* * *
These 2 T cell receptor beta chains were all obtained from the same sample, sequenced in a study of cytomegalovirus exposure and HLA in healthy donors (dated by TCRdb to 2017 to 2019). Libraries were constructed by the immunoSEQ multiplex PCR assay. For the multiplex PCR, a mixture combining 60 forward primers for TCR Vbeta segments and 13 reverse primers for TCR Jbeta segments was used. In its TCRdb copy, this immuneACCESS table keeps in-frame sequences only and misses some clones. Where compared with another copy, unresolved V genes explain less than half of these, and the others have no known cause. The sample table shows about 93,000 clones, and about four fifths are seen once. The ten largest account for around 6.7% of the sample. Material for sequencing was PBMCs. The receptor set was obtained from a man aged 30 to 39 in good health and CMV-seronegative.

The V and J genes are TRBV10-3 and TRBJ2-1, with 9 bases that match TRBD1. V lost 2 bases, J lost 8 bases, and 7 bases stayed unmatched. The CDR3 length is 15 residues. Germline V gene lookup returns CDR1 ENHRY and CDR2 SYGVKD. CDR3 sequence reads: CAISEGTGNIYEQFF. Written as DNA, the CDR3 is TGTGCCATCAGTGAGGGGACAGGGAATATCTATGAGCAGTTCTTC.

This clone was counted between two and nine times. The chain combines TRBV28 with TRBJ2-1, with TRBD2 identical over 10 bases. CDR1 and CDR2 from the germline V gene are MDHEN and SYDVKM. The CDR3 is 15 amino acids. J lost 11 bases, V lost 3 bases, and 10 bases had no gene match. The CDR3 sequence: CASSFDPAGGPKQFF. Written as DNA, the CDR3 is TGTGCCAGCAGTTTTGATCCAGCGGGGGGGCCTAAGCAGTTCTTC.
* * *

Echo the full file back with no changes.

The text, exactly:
These 2 T cell receptor beta chains were all obtained from the same sample, sequenced in a study of cytomegalovirus exposure and HLA in healthy donors (dated by TCRdb to 2017 to 2019). Libraries were constructed by the immunoSEQ multiplex PCR assay. For the multiplex PCR, a mixture combining 60 forward primers for TCR Vbeta segments and 13 reverse primers for TCR Jbeta segments was used. In its TCRdb copy, this immuneACCESS table keeps in-frame sequences only and misses some clones. Where compared with another copy, unresolved V genes explain less than half of these, and the others have no known cause. The sample table shows about 93,000 clones, and about four fifths are seen once. The ten largest account for around 6.7% of the sample. Material for sequencing was PBMCs. The receptor set was obtained from a man aged 30 to 39 in good health and CMV-seronegative.

The V and J genes are TRBV10-3 and TRBJ2-1, with 9 bases that match TRBD1. V lost 2 bases, J lost 8 bases, and 7 bases stayed unmatched. The CDR3 length is 15 residues. Germline V gene lookup returns CDR1 ENHRY and CDR2 SYGVKD. CDR3 sequence reads: CAISEGTGNIYEQFF. Written as DNA, the CDR3 is TGTGCCATCAGTGAGGGGACAGGGAATATCTATGAGCAGTTCTTC.

This clone was counted between two and nine times. The chain combines TRBV28 with TRBJ2-1, with TRBD2 identical over 10 bases. CDR1 and CDR2 from the germline V gene are MDHEN and SYDVKM. The CDR3 is 15 amino acids. J lost 11 bases, V lost 3 bases, and 10 bases had no gene match. The CDR3 sequence: CASSFDPAGGPKQFF. Written as DNA, the CDR3 is TGTGCCAGCAGTTTTGATCCAGCGGGGGGGCCTAAGCAGTTCTTC.